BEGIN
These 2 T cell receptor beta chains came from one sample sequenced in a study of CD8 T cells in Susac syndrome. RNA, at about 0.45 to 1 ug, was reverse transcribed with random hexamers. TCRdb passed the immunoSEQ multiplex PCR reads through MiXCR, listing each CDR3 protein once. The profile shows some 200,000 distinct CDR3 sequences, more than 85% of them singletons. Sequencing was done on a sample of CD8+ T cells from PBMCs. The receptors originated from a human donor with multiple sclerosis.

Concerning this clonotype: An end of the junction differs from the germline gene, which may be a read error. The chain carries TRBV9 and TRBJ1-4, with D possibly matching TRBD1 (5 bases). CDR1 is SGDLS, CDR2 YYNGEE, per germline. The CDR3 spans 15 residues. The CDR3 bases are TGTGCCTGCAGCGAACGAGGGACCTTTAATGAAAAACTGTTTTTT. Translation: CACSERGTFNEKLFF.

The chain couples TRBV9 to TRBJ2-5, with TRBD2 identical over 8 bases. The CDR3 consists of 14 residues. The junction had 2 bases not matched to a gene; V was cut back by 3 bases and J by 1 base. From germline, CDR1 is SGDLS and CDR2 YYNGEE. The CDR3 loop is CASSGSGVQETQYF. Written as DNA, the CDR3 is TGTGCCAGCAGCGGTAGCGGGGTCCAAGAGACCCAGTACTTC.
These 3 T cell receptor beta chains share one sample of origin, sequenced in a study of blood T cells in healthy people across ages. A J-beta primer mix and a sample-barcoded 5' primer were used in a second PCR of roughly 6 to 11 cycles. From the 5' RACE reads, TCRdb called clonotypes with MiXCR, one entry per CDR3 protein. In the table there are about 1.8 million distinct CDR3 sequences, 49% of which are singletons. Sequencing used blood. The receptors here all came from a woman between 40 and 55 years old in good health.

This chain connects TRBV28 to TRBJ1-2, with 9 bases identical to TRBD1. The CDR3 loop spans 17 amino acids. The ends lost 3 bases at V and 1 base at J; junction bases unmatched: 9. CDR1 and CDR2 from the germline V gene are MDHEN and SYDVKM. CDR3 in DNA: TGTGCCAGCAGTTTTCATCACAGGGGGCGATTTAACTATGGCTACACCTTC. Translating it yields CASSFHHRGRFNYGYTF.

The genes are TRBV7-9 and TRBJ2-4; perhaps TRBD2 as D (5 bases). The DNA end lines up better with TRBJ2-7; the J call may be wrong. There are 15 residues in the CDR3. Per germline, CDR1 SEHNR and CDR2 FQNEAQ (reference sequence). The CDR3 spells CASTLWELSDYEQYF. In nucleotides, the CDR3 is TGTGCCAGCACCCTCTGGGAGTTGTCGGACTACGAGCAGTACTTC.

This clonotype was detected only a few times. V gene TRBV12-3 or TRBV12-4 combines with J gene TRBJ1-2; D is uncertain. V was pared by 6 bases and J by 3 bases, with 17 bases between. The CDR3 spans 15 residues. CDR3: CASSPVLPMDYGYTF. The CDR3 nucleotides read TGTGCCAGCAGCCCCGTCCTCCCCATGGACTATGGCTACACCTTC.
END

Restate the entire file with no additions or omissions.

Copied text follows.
These 2 T cell receptor beta chains came from one sample sequenced in a study of CD8 T cells in Susac syndrome. RNA, at about 0.45 to 1 ug, was reverse transcribed with random hexamers. TCRdb passed the immunoSEQ multiplex PCR reads through MiXCR, listing each CDR3 protein once. The profile shows some 200,000 distinct CDR3 sequences, more than 85% of them singletons. Sequencing was done on a sample of CD8+ T cells from PBMCs. The receptors originated from a human donor with multiple sclerosis.

Concerning this clonotype: An end of the junction differs from the germline gene, which may be a read error. The chain carries TRBV9 and TRBJ1-4, with D possibly matching TRBD1 (5 bases). CDR1 is SGDLS, CDR2 YYNGEE, per germline. The CDR3 spans 15 residues. The CDR3 bases are TGTGCCTGCAGCGAACGAGGGACCTTTAATGAAAAACTGTTTTTT. Translation: CACSERGTFNEKLFF.

The chain couples TRBV9 to TRBJ2-5, with TRBD2 identical over 8 bases. The CDR3 consists of 14 residues. The junction had 2 bases not matched to a gene; V was cut back by 3 bases and J by 1 base. From germline, CDR1 is SGDLS and CDR2 YYNGEE. The CDR3 loop is CASSGSGVQETQYF. Written as DNA, the CDR3 is TGTGCCAGCAGCGGTAGCGGGGTCCAAGAGACCCAGTACTTC.
These 3 T cell receptor beta chains share one sample of origin, sequenced in a study of blood T cells in healthy people across ages. A J-beta primer mix and a sample-barcoded 5' primer were used in a second PCR of roughly 6 to 11 cycles. From the 5' RACE reads, TCRdb called clonotypes with MiXCR, one entry per CDR3 protein. In the table there are about 1.8 million distinct CDR3 sequences, 49% of which are singletons. Sequencing used blood. The receptors here all came from a woman between 40 and 55 years old in good health.

This chain connects TRBV28 to TRBJ1-2, with 9 bases identical to TRBD1. The CDR3 loop spans 17 amino acids. The ends lost 3 bases at V and 1 base at J; junction bases unmatched: 9. CDR1 and CDR2 from the germline V gene are MDHEN and SYDVKM. CDR3 in DNA: TGTGCCAGCAGTTTTCATCACAGGGGGCGATTTAACTATGGCTACACCTTC. Translating it yields CASSFHHRGRFNYGYTF.

The genes are TRBV7-9 and TRBJ2-4; perhaps TRBD2 as D (5 bases). The DNA end lines up better with TRBJ2-7; the J call may be wrong. There are 15 residues in the CDR3. Per germline, CDR1 SEHNR and CDR2 FQNEAQ (reference sequence). The CDR3 spells CASTLWELSDYEQYF. In nucleotides, the CDR3 is TGTGCCAGCACCCTCTGGGAGTTGTCGGACTACGAGCAGTACTTC.

This clonotype was detected only a few times. V gene TRBV12-3 or TRBV12-4 combines with J gene TRBJ1-2; D is uncertain. V was pared by 6 bases and J by 3 bases, with 17 bases between. The CDR3 spans 15 residues. CDR3: CASSPVLPMDYGYTF. The CDR3 nucleotides read TGTGCCAGCAGCCCCGTCCTCCCCATGGACTATGGCTACACCTTC.